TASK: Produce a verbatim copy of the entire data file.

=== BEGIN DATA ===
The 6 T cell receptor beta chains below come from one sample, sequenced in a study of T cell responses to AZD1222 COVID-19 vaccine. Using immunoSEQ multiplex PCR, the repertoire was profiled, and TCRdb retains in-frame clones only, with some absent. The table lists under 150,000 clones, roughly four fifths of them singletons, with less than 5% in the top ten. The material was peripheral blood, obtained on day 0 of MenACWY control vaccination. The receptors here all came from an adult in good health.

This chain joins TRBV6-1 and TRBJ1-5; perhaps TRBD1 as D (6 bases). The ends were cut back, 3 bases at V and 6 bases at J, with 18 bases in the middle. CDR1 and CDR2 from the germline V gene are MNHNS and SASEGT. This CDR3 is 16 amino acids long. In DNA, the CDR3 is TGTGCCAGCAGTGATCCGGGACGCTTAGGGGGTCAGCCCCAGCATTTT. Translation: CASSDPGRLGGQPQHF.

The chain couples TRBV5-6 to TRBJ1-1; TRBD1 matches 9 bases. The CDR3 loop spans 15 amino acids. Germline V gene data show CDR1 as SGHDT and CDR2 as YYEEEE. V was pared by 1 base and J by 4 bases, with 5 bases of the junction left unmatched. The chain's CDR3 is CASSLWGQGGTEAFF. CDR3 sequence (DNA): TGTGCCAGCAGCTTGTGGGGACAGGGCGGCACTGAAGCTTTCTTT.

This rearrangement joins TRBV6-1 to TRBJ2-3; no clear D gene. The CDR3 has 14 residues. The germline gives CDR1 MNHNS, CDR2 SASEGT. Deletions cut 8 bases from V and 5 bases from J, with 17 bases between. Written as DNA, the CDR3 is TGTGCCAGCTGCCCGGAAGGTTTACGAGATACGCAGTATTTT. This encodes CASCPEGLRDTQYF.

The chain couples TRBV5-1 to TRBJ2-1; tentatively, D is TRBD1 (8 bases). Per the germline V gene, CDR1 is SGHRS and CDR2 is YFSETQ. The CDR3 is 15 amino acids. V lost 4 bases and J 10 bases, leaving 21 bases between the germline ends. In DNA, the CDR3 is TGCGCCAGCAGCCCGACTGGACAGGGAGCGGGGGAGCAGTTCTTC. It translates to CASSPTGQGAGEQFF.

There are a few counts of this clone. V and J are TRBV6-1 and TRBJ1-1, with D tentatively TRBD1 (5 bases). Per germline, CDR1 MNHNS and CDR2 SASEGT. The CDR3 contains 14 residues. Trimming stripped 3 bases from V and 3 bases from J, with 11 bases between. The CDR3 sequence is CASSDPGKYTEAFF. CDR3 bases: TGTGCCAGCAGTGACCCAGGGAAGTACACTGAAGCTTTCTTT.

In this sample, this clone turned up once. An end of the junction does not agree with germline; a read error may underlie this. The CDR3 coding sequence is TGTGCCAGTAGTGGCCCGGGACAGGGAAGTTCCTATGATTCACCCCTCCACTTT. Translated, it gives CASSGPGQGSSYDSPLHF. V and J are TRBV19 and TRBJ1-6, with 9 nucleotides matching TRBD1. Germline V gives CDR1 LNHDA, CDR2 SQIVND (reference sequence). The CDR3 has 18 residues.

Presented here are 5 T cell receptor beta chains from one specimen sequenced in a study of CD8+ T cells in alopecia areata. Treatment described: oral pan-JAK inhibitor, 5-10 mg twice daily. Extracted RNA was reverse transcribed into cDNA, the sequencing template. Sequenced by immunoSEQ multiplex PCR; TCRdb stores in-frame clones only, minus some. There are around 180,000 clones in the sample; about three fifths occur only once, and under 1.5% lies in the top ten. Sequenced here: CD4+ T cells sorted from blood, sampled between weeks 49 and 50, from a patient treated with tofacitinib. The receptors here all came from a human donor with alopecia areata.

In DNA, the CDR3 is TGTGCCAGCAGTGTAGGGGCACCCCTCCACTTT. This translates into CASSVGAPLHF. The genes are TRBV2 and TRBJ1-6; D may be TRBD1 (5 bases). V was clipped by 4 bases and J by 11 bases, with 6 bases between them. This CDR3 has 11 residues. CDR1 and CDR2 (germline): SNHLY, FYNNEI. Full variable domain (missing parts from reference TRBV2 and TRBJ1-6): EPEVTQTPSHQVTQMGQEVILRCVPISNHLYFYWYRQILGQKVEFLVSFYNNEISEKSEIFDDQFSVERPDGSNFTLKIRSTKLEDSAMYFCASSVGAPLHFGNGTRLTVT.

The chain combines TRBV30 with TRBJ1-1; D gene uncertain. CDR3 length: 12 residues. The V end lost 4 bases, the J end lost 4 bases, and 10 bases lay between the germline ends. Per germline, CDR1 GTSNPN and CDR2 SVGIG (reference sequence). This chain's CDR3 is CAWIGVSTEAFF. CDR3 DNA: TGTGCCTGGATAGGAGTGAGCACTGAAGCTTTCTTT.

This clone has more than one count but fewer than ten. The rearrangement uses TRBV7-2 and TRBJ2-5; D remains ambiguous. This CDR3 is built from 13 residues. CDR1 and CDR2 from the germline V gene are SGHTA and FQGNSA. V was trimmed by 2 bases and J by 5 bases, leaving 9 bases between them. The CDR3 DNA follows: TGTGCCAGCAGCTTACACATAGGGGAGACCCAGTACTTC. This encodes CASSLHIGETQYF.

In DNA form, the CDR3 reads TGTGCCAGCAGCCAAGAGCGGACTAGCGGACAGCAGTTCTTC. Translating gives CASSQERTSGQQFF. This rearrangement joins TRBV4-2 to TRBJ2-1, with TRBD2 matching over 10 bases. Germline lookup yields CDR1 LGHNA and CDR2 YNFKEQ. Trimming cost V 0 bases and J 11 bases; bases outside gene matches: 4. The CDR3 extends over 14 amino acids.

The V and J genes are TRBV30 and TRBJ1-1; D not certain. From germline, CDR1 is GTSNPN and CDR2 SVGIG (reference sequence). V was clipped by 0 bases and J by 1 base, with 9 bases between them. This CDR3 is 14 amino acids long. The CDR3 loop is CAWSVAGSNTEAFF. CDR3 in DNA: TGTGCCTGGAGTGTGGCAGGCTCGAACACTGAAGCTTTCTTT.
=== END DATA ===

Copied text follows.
The 6 T cell receptor beta chains below come from one sample, sequenced in a study of T cell responses to AZD1222 COVID-19 vaccine. Using immunoSEQ multiplex PCR, the repertoire was profiled, and TCRdb retains in-frame clones only, with some absent. The table lists under 150,000 clones, roughly four fifths of them singletons, with less than 5% in the top ten. The material was peripheral blood, obtained on day 0 of MenACWY control vaccination. The receptors here all came from an adult in good health.

This chain joins TRBV6-1 and TRBJ1-5; perhaps TRBD1 as D (6 bases). The ends were cut back, 3 bases at V and 6 bases at J, with 18 bases in the middle. CDR1 and CDR2 from the germline V gene are MNHNS and SASEGT. This CDR3 is 16 amino acids long. In DNA, the CDR3 is TGTGCCAGCAGTGATCCGGGACGCTTAGGGGGTCAGCCCCAGCATTTT. Translation: CASSDPGRLGGQPQHF.

The chain couples TRBV5-6 to TRBJ1-1; TRBD1 matches 9 bases. The CDR3 loop spans 15 amino acids. Germline V gene data show CDR1 as SGHDT and CDR2 as YYEEEE. V was pared by 1 base and J by 4 bases, with 5 bases of the junction left unmatched. The chain's CDR3 is CASSLWGQGGTEAFF. CDR3 sequence (DNA): TGTGCCAGCAGCTTGTGGGGACAGGGCGGCACTGAAGCTTTCTTT.

This rearrangement joins TRBV6-1 to TRBJ2-3; no clear D gene. The CDR3 has 14 residues. The germline gives CDR1 MNHNS, CDR2 SASEGT. Deletions cut 8 bases from V and 5 bases from J, with 17 bases between. Written as DNA, the CDR3 is TGTGCCAGCTGCCCGGAAGGTTTACGAGATACGCAGTATTTT. This encodes CASCPEGLRDTQYF.

The chain couples TRBV5-1 to TRBJ2-1; tentatively, D is TRBD1 (8 bases). Per the germline V gene, CDR1 is SGHRS and CDR2 is YFSETQ. The CDR3 is 15 amino acids. V lost 4 bases and J 10 bases, leaving 21 bases between the germline ends. In DNA, the CDR3 is TGCGCCAGCAGCCCGACTGGACAGGGAGCGGGGGAGCAGTTCTTC. It translates to CASSPTGQGAGEQFF.

There are a few counts of this clone. V and J are TRBV6-1 and TRBJ1-1, with D tentatively TRBD1 (5 bases). Per germline, CDR1 MNHNS and CDR2 SASEGT. The CDR3 contains 14 residues. Trimming stripped 3 bases from V and 3 bases from J, with 11 bases between. The CDR3 sequence is CASSDPGKYTEAFF. CDR3 bases: TGTGCCAGCAGTGACCCAGGGAAGTACACTGAAGCTTTCTTT.

In this sample, this clone turned up once. An end of the junction does not agree with germline; a read error may underlie this. The CDR3 coding sequence is TGTGCCAGTAGTGGCCCGGGACAGGGAAGTTCCTATGATTCACCCCTCCACTTT. Translated, it gives CASSGPGQGSSYDSPLHF. V and J are TRBV19 and TRBJ1-6, with 9 nucleotides matching TRBD1. Germline V gives CDR1 LNHDA, CDR2 SQIVND (reference sequence). The CDR3 has 18 residues.

Presented here are 5 T cell receptor beta chains from one specimen sequenced in a study of CD8+ T cells in alopecia areata. Treatment described: oral pan-JAK inhibitor, 5-10 mg twice daily. Extracted RNA was reverse transcribed into cDNA, the sequencing template. Sequenced by immunoSEQ multiplex PCR; TCRdb stores in-frame clones only, minus some. There are around 180,000 clones in the sample; about three fifths occur only once, and under 1.5% lies in the top ten. Sequenced here: CD4+ T cells sorted from blood, sampled between weeks 49 and 50, from a patient treated with tofacitinib. The receptors here all came from a human donor with alopecia areata.

In DNA, the CDR3 is TGTGCCAGCAGTGTAGGGGCACCCCTCCACTTT. This translates into CASSVGAPLHF. The genes are TRBV2 and TRBJ1-6; D may be TRBD1 (5 bases). V was clipped by 4 bases and J by 11 bases, with 6 bases between them. This CDR3 has 11 residues. CDR1 and CDR2 (germline): SNHLY, FYNNEI. Full variable domain (missing parts from reference TRBV2 and TRBJ1-6): EPEVTQTPSHQVTQMGQEVILRCVPISNHLYFYWYRQILGQKVEFLVSFYNNEISEKSEIFDDQFSVERPDGSNFTLKIRSTKLEDSAMYFCASSVGAPLHFGNGTRLTVT.

The chain combines TRBV30 with TRBJ1-1; D gene uncertain. CDR3 length: 12 residues. The V end lost 4 bases, the J end lost 4 bases, and 10 bases lay between the germline ends. Per germline, CDR1 GTSNPN and CDR2 SVGIG (reference sequence). This chain's CDR3 is CAWIGVSTEAFF. CDR3 DNA: TGTGCCTGGATAGGAGTGAGCACTGAAGCTTTCTTT.

This clone has more than one count but fewer than ten. The rearrangement uses TRBV7-2 and TRBJ2-5; D remains ambiguous. This CDR3 is built from 13 residues. CDR1 and CDR2 from the germline V gene are SGHTA and FQGNSA. V was trimmed by 2 bases and J by 5 bases, leaving 9 bases between them. The CDR3 DNA follows: TGTGCCAGCAGCTTACACATAGGGGAGACCCAGTACTTC. This encodes CASSLHIGETQYF.

In DNA form, the CDR3 reads TGTGCCAGCAGCCAAGAGCGGACTAGCGGACAGCAGTTCTTC. Translating gives CASSQERTSGQQFF. This rearrangement joins TRBV4-2 to TRBJ2-1, with TRBD2 matching over 10 bases. Germline lookup yields CDR1 LGHNA and CDR2 YNFKEQ. Trimming cost V 0 bases and J 11 bases; bases outside gene matches: 4. The CDR3 extends over 14 amino acids.

The V and J genes are TRBV30 and TRBJ1-1; D not certain. From germline, CDR1 is GTSNPN and CDR2 SVGIG (reference sequence). V was clipped by 0 bases and J by 1 base, with 9 bases between them. This CDR3 is 14 amino acids long. The CDR3 loop is CAWSVAGSNTEAFF. CDR3 in DNA: TGTGCCTGGAGTGTGGCAGGCTCGAACACTGAAGCTTTCTTT.